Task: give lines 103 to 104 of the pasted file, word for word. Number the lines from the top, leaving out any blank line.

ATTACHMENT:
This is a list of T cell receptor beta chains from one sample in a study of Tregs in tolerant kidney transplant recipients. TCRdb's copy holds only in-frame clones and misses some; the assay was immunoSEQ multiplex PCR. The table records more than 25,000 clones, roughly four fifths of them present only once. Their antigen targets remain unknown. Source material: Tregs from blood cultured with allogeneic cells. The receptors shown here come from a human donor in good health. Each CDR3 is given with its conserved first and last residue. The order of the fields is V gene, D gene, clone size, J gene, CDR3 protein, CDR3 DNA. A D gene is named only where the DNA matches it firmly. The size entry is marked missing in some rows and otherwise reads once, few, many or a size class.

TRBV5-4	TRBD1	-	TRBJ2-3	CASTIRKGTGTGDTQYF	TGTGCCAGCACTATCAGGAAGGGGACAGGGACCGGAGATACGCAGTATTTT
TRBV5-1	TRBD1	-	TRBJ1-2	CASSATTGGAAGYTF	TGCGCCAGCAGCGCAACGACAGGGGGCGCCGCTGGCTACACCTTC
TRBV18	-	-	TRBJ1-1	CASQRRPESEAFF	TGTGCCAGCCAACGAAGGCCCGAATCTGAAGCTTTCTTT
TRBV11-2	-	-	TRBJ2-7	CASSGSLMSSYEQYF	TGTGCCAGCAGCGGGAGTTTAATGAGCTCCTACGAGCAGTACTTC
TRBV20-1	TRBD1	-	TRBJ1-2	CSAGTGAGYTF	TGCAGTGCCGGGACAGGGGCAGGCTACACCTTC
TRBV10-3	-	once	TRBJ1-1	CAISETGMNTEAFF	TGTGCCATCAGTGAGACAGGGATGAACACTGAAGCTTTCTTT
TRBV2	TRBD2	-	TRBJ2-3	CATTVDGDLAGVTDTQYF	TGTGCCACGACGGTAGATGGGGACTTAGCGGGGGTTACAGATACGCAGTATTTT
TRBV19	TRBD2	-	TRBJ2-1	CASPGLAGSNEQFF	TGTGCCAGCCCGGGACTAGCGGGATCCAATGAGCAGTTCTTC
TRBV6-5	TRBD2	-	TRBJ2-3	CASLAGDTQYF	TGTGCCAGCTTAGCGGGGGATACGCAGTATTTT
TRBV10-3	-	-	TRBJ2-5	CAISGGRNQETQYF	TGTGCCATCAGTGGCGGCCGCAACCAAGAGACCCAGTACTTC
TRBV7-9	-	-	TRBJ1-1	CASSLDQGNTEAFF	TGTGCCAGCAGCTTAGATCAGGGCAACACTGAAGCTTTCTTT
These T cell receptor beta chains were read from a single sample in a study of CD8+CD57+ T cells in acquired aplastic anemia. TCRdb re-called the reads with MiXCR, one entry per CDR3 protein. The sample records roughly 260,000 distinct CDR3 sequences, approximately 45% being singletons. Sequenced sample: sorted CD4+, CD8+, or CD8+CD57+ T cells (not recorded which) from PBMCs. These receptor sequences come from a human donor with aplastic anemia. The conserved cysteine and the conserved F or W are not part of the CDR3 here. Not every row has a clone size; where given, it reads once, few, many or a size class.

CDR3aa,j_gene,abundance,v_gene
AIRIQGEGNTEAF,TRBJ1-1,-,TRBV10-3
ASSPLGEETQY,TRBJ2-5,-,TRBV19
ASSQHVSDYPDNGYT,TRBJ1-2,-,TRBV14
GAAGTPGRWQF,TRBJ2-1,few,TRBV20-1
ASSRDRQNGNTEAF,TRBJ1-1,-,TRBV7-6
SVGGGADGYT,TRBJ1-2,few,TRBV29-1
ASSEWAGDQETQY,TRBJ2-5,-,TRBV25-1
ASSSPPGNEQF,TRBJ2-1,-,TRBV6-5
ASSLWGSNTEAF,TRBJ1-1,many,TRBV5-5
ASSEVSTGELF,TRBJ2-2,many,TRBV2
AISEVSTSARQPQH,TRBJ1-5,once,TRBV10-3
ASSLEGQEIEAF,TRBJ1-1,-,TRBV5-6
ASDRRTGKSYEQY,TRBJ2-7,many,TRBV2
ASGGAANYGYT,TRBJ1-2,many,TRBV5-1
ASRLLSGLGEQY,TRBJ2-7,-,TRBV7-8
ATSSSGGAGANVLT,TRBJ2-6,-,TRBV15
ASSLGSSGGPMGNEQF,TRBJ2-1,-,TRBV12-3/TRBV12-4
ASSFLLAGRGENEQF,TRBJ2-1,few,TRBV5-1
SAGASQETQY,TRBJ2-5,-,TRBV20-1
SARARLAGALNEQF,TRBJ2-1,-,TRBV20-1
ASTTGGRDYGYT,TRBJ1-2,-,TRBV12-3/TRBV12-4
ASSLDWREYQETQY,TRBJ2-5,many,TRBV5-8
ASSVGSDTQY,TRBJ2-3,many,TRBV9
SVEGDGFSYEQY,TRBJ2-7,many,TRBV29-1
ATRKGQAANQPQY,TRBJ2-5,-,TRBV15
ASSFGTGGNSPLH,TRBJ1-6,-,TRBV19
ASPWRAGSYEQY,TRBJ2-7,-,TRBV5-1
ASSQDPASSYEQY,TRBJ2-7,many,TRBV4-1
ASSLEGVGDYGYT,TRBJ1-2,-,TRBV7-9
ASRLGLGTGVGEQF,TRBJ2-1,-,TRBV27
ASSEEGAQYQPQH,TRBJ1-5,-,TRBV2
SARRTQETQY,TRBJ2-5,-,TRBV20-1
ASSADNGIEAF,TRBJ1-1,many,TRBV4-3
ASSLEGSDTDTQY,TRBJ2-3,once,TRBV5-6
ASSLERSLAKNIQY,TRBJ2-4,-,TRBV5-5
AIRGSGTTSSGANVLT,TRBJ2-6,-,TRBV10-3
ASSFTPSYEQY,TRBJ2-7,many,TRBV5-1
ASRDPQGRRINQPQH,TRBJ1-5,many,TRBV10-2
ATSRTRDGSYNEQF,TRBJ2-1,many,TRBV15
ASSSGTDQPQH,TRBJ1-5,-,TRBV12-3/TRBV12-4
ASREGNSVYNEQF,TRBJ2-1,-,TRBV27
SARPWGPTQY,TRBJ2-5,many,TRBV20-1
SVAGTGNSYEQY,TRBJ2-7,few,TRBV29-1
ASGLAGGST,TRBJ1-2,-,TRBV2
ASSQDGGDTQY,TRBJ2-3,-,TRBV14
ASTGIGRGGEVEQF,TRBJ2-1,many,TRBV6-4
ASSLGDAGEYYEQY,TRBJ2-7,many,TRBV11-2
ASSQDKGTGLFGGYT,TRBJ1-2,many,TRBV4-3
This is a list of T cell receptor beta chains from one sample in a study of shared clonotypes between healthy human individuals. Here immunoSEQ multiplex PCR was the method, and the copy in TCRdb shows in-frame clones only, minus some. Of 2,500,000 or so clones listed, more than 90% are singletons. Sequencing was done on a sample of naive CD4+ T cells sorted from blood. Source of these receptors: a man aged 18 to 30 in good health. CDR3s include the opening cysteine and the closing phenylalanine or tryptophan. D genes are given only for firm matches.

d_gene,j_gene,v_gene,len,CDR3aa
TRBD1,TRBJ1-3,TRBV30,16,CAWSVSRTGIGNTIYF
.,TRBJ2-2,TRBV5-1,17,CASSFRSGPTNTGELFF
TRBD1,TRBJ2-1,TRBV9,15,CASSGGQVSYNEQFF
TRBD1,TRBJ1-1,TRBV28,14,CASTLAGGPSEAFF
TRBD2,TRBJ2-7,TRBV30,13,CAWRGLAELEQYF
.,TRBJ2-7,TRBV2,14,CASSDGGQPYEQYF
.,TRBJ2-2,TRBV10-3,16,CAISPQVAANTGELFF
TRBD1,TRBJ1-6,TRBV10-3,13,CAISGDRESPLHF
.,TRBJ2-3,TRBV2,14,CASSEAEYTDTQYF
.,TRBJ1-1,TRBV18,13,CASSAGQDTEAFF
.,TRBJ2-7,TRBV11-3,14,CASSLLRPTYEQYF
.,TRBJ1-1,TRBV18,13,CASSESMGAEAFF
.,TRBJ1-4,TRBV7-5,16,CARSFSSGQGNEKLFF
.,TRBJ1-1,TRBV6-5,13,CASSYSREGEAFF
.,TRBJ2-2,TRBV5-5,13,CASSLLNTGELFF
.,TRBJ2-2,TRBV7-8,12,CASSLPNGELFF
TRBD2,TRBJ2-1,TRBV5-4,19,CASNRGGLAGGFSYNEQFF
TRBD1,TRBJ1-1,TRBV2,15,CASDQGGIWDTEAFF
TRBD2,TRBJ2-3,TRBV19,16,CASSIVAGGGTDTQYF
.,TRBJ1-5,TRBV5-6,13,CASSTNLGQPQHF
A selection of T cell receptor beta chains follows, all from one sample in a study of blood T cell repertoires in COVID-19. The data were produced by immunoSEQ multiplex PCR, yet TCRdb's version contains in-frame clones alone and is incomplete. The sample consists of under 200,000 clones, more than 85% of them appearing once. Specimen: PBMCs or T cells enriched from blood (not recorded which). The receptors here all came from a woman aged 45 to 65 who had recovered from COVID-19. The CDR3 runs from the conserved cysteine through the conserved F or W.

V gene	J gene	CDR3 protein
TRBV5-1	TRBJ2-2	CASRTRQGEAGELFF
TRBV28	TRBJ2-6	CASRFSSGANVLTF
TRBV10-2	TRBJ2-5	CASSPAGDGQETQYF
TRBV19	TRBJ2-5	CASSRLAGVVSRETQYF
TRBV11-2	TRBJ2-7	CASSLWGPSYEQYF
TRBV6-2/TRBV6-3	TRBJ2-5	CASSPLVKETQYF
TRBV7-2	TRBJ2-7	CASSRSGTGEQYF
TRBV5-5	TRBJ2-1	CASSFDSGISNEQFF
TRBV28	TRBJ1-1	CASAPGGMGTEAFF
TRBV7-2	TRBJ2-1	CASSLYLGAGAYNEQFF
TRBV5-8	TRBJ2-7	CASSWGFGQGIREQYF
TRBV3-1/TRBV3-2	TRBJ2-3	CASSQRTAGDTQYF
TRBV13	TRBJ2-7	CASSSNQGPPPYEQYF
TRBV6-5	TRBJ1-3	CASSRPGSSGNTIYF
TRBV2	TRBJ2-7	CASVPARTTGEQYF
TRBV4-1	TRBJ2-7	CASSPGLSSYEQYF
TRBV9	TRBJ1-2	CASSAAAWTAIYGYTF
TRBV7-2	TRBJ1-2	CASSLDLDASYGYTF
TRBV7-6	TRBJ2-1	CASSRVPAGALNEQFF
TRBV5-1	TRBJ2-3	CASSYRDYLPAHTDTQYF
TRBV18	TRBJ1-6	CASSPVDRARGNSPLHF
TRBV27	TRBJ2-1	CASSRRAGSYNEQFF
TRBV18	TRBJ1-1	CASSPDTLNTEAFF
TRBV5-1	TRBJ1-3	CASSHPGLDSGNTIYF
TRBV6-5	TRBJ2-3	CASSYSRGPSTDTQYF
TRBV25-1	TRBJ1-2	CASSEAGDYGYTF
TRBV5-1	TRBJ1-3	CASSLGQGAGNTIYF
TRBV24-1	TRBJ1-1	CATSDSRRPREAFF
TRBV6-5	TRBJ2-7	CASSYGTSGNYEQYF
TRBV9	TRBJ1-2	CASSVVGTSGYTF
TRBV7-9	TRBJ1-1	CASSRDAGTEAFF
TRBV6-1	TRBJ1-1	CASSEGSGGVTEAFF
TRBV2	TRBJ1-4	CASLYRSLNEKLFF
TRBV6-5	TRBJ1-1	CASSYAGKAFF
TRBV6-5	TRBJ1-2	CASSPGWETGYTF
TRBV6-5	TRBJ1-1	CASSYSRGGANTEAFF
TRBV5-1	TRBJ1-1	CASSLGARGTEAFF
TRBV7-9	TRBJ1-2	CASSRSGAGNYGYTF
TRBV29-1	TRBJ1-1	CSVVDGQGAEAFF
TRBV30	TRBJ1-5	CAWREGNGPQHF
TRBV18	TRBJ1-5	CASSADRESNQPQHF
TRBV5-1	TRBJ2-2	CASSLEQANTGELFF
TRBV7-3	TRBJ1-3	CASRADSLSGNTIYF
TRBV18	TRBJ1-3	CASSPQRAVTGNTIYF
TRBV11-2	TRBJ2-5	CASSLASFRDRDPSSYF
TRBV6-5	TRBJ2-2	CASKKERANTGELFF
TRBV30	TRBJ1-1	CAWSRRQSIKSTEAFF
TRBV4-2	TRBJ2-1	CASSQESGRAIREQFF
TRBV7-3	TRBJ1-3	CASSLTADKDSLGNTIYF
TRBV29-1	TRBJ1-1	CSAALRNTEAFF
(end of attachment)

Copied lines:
TRBV9	TRBJ1-2	CASSAAAWTAIYGYTF
TRBV7-2	TRBJ1-2	CASSLDLDASYGYTF